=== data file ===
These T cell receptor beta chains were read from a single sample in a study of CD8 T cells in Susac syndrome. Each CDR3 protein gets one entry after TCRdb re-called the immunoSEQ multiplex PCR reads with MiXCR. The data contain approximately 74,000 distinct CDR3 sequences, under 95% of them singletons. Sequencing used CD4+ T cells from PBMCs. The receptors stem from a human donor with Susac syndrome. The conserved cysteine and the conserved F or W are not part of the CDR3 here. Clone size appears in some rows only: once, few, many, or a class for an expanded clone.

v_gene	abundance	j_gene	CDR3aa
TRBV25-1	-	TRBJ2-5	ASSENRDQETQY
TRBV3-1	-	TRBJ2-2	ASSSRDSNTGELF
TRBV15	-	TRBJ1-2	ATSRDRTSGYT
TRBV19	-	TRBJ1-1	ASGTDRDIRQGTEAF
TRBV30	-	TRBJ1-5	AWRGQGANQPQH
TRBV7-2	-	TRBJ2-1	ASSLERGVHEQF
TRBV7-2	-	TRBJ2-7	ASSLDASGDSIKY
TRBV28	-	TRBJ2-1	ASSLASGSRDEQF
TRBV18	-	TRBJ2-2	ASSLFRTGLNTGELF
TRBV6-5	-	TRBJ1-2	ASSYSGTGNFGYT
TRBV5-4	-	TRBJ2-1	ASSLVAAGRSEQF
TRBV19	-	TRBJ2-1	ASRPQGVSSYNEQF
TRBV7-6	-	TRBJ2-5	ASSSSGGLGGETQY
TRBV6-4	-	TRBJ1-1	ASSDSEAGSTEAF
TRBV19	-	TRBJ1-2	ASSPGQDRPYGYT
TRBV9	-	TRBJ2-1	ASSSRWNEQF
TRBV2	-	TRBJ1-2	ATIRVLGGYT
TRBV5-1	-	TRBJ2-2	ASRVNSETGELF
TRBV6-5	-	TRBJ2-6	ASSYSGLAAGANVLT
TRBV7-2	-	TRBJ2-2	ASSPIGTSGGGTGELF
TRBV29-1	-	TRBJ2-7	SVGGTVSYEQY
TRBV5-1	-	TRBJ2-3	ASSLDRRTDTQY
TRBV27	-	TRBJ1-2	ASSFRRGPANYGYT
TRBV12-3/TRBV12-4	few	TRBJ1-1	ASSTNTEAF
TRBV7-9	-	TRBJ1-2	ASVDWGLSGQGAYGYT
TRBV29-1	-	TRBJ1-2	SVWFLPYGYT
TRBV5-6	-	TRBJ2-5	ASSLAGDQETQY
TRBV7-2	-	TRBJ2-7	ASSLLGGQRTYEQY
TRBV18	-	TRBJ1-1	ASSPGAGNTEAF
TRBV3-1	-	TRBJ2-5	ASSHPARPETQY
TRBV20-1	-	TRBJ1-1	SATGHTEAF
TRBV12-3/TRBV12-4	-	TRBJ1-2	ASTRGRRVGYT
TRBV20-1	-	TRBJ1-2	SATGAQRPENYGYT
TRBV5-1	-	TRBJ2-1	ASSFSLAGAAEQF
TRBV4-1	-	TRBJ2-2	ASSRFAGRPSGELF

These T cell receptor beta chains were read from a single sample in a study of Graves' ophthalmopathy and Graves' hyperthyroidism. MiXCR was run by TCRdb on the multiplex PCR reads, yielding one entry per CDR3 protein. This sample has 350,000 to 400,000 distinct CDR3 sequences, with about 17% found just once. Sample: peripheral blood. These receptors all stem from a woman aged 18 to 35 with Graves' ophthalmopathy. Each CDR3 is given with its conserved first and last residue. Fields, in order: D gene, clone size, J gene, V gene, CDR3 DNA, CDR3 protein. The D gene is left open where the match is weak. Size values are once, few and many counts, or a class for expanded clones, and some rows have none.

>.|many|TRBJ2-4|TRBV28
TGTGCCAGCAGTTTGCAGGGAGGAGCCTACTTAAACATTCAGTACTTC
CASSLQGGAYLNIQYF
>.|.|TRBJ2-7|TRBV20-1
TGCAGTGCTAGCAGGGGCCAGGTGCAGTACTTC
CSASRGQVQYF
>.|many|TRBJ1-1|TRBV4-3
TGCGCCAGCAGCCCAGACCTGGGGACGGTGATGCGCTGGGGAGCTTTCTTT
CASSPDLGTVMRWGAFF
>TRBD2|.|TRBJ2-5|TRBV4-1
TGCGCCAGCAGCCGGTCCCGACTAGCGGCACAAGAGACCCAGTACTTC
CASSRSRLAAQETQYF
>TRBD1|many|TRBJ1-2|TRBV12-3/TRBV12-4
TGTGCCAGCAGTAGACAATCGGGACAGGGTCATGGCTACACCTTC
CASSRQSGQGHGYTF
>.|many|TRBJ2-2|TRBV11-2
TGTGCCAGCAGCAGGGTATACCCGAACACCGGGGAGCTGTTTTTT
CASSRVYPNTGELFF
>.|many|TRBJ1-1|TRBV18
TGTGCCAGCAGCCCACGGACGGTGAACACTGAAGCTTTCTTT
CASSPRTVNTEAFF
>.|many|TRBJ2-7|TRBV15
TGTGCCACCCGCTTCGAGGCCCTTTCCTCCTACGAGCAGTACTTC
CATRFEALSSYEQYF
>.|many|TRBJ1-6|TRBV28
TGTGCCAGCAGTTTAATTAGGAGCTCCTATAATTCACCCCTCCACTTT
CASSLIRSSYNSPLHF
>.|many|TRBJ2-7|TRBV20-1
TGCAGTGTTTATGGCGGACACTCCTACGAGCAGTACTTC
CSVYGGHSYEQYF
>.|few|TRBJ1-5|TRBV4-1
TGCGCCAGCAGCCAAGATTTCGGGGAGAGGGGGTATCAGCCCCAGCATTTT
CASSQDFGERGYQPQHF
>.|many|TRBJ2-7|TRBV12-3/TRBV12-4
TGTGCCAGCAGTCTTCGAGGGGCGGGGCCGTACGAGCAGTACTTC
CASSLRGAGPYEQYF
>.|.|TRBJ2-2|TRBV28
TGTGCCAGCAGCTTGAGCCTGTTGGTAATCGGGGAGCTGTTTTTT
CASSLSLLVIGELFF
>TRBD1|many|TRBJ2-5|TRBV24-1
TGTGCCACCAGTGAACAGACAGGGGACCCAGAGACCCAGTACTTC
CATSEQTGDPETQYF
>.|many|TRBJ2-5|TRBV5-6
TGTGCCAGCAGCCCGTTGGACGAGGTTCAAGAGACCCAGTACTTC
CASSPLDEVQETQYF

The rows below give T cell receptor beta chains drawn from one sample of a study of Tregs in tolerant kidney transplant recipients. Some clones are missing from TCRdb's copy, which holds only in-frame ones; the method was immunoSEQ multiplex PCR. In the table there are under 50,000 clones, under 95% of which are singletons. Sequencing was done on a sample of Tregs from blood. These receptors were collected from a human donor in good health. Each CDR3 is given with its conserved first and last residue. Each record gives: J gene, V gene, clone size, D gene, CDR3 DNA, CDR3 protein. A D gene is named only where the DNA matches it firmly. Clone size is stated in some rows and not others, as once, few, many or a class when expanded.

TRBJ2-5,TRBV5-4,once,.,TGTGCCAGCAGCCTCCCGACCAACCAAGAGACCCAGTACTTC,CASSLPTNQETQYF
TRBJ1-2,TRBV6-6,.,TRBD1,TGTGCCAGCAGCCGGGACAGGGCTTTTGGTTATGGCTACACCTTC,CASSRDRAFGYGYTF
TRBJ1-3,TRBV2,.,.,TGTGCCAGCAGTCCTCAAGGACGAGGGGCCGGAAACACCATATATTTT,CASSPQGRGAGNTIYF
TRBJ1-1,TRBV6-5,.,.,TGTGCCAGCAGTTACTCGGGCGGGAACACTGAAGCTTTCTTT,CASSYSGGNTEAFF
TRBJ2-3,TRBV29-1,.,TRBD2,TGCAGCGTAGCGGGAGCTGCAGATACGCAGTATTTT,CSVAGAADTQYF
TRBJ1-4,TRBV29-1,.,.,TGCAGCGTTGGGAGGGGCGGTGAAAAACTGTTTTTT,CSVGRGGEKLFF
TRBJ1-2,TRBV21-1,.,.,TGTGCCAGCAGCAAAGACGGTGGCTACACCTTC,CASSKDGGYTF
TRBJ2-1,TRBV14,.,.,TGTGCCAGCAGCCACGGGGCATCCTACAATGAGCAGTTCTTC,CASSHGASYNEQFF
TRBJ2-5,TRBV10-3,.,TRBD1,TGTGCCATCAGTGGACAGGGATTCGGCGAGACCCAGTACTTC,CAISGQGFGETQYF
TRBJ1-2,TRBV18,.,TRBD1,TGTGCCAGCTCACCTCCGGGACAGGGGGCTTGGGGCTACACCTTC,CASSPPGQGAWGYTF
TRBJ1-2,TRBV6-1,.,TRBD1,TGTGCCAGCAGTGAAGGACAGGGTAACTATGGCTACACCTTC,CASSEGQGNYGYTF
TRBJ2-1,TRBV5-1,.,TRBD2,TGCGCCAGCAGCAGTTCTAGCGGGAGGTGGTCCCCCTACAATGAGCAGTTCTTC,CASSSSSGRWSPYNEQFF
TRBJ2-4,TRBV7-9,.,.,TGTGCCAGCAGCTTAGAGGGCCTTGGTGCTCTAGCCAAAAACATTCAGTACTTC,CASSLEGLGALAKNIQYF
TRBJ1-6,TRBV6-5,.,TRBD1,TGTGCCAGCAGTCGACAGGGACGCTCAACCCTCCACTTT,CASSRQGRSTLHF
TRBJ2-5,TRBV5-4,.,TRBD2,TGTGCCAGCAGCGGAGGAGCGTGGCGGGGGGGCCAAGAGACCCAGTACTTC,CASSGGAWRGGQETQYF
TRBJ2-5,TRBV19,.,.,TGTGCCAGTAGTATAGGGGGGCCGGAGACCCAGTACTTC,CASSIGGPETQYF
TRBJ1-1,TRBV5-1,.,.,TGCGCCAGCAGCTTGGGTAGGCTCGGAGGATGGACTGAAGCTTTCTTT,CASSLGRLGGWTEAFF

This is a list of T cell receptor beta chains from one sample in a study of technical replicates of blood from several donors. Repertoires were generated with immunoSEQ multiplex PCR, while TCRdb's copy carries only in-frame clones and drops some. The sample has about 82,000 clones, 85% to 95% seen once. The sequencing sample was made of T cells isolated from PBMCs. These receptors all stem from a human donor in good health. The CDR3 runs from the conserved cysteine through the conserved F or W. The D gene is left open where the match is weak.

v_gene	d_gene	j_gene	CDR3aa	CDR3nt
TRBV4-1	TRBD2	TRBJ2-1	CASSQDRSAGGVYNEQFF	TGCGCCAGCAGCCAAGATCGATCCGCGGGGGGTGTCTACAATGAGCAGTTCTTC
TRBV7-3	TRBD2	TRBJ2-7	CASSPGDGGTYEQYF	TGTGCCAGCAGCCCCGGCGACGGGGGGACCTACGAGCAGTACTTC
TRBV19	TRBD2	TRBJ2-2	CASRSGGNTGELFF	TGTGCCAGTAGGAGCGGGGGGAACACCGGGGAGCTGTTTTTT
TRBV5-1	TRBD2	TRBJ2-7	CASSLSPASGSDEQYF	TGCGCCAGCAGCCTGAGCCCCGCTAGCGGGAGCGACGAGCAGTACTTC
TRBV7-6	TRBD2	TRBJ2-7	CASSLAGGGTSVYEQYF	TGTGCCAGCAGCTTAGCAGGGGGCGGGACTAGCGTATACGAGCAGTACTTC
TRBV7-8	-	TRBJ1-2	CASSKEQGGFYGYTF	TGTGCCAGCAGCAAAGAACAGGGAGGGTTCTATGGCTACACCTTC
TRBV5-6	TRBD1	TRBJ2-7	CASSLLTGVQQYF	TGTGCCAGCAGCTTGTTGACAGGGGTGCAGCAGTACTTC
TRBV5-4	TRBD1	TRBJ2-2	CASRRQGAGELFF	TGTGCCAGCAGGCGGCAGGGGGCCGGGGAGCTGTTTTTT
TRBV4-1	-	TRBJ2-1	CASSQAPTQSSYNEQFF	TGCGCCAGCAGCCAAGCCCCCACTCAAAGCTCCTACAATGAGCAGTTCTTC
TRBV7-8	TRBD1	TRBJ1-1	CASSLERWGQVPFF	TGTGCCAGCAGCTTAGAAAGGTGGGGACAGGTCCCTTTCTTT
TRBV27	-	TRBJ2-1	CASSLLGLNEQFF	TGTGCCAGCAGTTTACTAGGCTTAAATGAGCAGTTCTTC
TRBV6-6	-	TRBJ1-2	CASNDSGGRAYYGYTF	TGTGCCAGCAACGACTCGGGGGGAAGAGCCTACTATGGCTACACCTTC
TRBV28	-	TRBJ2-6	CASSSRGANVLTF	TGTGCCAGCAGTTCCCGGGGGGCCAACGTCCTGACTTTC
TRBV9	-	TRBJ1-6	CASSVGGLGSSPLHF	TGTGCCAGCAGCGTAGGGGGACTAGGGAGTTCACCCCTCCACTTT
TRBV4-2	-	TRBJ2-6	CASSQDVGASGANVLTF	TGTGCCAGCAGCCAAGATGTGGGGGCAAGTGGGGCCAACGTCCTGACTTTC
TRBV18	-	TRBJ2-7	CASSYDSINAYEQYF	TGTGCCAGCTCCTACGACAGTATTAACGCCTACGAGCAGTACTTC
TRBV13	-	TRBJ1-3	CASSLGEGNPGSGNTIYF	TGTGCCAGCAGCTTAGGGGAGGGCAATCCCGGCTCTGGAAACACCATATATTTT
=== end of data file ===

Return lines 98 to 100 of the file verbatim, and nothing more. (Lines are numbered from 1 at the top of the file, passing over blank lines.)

TRBJ1-6,TRBV6-5,.,TRBD1,TGTGCCAGCAGTCGACAGGGACGCTCAACCCTCCACTTT,CASSRQGRSTLHF
TRBJ2-5,TRBV5-4,.,TRBD2,TGTGCCAGCAGCGGAGGAGCGTGGCGGGGGGGCCAAGAGACCCAGTACTTC,CASSGGAWRGGQETQYF
TRBJ2-5,TRBV19,.,.,TGTGCCAGTAGTATAGGGGGGCCGGAGACCCAGTACTTC,CASSIGGPETQYF